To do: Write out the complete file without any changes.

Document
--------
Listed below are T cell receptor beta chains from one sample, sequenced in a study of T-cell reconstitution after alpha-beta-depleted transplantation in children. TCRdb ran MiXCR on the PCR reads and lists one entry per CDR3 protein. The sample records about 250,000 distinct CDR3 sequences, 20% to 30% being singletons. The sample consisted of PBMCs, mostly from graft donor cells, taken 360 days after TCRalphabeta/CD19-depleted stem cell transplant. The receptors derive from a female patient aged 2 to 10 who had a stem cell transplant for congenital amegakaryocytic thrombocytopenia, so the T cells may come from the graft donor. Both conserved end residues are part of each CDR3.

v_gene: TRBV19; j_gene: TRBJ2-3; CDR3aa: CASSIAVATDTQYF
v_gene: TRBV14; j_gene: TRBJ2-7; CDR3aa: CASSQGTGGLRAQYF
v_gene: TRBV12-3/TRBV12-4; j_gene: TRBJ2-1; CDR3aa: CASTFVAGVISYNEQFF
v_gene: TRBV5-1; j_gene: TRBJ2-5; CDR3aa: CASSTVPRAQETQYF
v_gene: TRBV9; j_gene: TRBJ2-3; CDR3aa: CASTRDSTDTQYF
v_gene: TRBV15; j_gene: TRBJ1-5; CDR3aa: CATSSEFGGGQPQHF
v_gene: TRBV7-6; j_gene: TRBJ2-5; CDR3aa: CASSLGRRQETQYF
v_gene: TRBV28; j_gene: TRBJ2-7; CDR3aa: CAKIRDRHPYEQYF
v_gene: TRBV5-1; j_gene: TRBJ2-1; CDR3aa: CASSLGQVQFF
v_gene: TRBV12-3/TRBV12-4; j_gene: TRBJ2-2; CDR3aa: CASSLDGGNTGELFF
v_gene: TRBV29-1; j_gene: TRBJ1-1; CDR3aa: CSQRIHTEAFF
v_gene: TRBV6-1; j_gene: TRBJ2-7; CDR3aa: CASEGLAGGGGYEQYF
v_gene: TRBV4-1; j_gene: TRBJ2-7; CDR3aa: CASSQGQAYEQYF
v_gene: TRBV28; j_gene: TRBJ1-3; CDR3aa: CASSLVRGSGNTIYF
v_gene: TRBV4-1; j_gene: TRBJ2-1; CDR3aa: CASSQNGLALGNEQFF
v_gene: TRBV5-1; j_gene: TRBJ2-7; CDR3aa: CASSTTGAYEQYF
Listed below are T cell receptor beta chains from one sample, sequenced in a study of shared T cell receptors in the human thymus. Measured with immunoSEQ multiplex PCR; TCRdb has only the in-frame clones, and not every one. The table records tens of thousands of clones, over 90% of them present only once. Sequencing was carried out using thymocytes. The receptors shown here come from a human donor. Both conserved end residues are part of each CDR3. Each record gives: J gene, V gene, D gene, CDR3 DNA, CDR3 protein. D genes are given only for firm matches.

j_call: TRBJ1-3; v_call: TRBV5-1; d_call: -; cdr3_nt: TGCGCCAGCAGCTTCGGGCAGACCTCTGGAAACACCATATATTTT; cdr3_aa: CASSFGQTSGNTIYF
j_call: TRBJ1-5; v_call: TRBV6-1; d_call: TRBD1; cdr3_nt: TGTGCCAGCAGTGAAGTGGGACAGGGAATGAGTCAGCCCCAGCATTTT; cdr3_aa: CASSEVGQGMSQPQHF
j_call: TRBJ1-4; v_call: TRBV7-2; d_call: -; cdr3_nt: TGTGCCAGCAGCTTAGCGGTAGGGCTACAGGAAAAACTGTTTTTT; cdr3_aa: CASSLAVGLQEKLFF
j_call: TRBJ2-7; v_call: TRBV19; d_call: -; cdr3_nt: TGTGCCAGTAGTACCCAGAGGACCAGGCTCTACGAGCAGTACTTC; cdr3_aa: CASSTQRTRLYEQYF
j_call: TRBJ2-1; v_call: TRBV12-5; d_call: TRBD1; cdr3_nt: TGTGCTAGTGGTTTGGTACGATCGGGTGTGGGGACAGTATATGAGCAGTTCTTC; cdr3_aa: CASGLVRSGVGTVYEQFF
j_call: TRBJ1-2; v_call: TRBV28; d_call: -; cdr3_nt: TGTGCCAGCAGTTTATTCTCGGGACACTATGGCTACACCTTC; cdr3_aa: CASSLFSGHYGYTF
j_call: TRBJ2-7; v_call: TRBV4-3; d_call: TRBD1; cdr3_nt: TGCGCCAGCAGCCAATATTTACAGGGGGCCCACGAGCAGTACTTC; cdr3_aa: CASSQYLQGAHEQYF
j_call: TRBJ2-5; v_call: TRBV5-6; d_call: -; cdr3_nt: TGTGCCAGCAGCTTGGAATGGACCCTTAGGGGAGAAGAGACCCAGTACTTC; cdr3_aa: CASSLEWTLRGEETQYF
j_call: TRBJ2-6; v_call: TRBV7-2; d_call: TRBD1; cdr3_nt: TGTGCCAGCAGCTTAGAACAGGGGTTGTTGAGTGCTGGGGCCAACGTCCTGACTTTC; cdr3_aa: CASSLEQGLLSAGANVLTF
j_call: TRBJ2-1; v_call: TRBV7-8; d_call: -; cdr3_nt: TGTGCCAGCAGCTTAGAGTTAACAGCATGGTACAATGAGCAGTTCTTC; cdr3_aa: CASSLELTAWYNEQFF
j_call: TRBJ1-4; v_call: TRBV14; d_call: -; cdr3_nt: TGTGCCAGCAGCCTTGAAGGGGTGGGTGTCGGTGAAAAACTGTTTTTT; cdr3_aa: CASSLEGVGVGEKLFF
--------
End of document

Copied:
Listed below are T cell receptor beta chains from one sample, sequenced in a study of T-cell reconstitution after alpha-beta-depleted transplantation in children. TCRdb ran MiXCR on the PCR reads and lists one entry per CDR3 protein. The sample records about 250,000 distinct CDR3 sequences, 20% to 30% being singletons. The sample consisted of PBMCs, mostly from graft donor cells, taken 360 days after TCRalphabeta/CD19-depleted stem cell transplant. The receptors derive from a female patient aged 2 to 10 who had a stem cell transplant for congenital amegakaryocytic thrombocytopenia, so the T cells may come from the graft donor. Both conserved end residues are part of each CDR3.

v_gene: TRBV19; j_gene: TRBJ2-3; CDR3aa: CASSIAVATDTQYF
v_gene: TRBV14; j_gene: TRBJ2-7; CDR3aa: CASSQGTGGLRAQYF
v_gene: TRBV12-3/TRBV12-4; j_gene: TRBJ2-1; CDR3aa: CASTFVAGVISYNEQFF
v_gene: TRBV5-1; j_gene: TRBJ2-5; CDR3aa: CASSTVPRAQETQYF
v_gene: TRBV9; j_gene: TRBJ2-3; CDR3aa: CASTRDSTDTQYF
v_gene: TRBV15; j_gene: TRBJ1-5; CDR3aa: CATSSEFGGGQPQHF
v_gene: TRBV7-6; j_gene: TRBJ2-5; CDR3aa: CASSLGRRQETQYF
v_gene: TRBV28; j_gene: TRBJ2-7; CDR3aa: CAKIRDRHPYEQYF
v_gene: TRBV5-1; j_gene: TRBJ2-1; CDR3aa: CASSLGQVQFF
v_gene: TRBV12-3/TRBV12-4; j_gene: TRBJ2-2; CDR3aa: CASSLDGGNTGELFF
v_gene: TRBV29-1; j_gene: TRBJ1-1; CDR3aa: CSQRIHTEAFF
v_gene: TRBV6-1; j_gene: TRBJ2-7; CDR3aa: CASEGLAGGGGYEQYF
v_gene: TRBV4-1; j_gene: TRBJ2-7; CDR3aa: CASSQGQAYEQYF
v_gene: TRBV28; j_gene: TRBJ1-3; CDR3aa: CASSLVRGSGNTIYF
v_gene: TRBV4-1; j_gene: TRBJ2-1; CDR3aa: CASSQNGLALGNEQFF
v_gene: TRBV5-1; j_gene: TRBJ2-7; CDR3aa: CASSTTGAYEQYF
Listed below are T cell receptor beta chains from one sample, sequenced in a study of shared T cell receptors in the human thymus. Measured with immunoSEQ multiplex PCR; TCRdb has only the in-frame clones, and not every one. The table records tens of thousands of clones, over 90% of them present only once. Sequencing was carried out using thymocytes. The receptors shown here come from a human donor. Both conserved end residues are part of each CDR3. Each record gives: J gene, V gene, D gene, CDR3 DNA, CDR3 protein. D genes are given only for firm matches.

j_call: TRBJ1-3; v_call: TRBV5-1; d_call: -; cdr3_nt: TGCGCCAGCAGCTTCGGGCAGACCTCTGGAAACACCATATATTTT; cdr3_aa: CASSFGQTSGNTIYF
j_call: TRBJ1-5; v_call: TRBV6-1; d_call: TRBD1; cdr3_nt: TGTGCCAGCAGTGAAGTGGGACAGGGAATGAGTCAGCCCCAGCATTTT; cdr3_aa: CASSEVGQGMSQPQHF
j_call: TRBJ1-4; v_call: TRBV7-2; d_call: -; cdr3_nt: TGTGCCAGCAGCTTAGCGGTAGGGCTACAGGAAAAACTGTTTTTT; cdr3_aa: CASSLAVGLQEKLFF
j_call: TRBJ2-7; v_call: TRBV19; d_call: -; cdr3_nt: TGTGCCAGTAGTACCCAGAGGACCAGGCTCTACGAGCAGTACTTC; cdr3_aa: CASSTQRTRLYEQYF
j_call: TRBJ2-1; v_call: TRBV12-5; d_call: TRBD1; cdr3_nt: TGTGCTAGTGGTTTGGTACGATCGGGTGTGGGGACAGTATATGAGCAGTTCTTC; cdr3_aa: CASGLVRSGVGTVYEQFF
j_call: TRBJ1-2; v_call: TRBV28; d_call: -; cdr3_nt: TGTGCCAGCAGTTTATTCTCGGGACACTATGGCTACACCTTC; cdr3_aa: CASSLFSGHYGYTF
j_call: TRBJ2-7; v_call: TRBV4-3; d_call: TRBD1; cdr3_nt: TGCGCCAGCAGCCAATATTTACAGGGGGCCCACGAGCAGTACTTC; cdr3_aa: CASSQYLQGAHEQYF
j_call: TRBJ2-5; v_call: TRBV5-6; d_call: -; cdr3_nt: TGTGCCAGCAGCTTGGAATGGACCCTTAGGGGAGAAGAGACCCAGTACTTC; cdr3_aa: CASSLEWTLRGEETQYF
j_call: TRBJ2-6; v_call: TRBV7-2; d_call: TRBD1; cdr3_nt: TGTGCCAGCAGCTTAGAACAGGGGTTGTTGAGTGCTGGGGCCAACGTCCTGACTTTC; cdr3_aa: CASSLEQGLLSAGANVLTF
j_call: TRBJ2-1; v_call: TRBV7-8; d_call: -; cdr3_nt: TGTGCCAGCAGCTTAGAGTTAACAGCATGGTACAATGAGCAGTTCTTC; cdr3_aa: CASSLELTAWYNEQFF
j_call: TRBJ1-4; v_call: TRBV14; d_call: -; cdr3_nt: TGTGCCAGCAGCCTTGAAGGGGTGGGTGTCGGTGAAAAACTGTTTTTT; cdr3_aa: CASSLEGVGVGEKLFF